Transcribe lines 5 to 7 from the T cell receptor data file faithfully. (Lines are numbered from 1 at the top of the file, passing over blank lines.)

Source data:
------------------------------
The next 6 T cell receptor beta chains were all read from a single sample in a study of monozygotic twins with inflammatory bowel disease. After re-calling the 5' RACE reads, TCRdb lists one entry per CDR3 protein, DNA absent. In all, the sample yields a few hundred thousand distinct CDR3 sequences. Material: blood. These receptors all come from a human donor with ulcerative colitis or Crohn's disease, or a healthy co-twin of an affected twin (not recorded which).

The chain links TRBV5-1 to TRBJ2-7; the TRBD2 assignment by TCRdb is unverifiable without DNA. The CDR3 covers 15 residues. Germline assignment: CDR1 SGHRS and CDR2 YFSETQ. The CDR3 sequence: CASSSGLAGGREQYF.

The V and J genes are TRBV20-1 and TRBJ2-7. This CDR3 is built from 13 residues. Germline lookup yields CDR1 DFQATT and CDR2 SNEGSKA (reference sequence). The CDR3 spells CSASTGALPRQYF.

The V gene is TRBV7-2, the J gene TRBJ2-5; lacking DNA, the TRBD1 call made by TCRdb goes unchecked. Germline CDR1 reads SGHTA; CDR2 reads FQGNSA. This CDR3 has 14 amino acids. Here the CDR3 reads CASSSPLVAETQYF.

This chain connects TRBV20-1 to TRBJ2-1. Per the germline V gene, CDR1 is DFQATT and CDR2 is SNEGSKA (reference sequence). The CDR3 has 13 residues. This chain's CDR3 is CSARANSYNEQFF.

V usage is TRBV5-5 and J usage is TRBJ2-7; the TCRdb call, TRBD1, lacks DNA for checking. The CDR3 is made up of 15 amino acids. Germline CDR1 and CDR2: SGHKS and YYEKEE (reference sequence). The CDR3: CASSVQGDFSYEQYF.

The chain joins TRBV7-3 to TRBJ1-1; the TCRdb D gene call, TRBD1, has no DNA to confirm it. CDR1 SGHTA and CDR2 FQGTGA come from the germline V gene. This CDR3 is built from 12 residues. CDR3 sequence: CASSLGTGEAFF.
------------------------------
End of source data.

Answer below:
This chain connects TRBV20-1 to TRBJ2-1. Per the germline V gene, CDR1 is DFQATT and CDR2 is SNEGSKA (reference sequence). The CDR3 has 13 residues. This chain's CDR3 is CSARANSYNEQFF.

V usage is TRBV5-5 and J usage is TRBJ2-7; the TCRdb call, TRBD1, lacks DNA for checking. The CDR3 is made up of 15 amino acids. Germline CDR1 and CDR2: SGHKS and YYEKEE (reference sequence). The CDR3: CASSVQGDFSYEQYF.

The chain joins TRBV7-3 to TRBJ1-1; the TCRdb D gene call, TRBD1, has no DNA to confirm it. CDR1 SGHTA and CDR2 FQGTGA come from the germline V gene. This CDR3 is built from 12 residues. CDR3 sequence: CASSLGTGEAFF.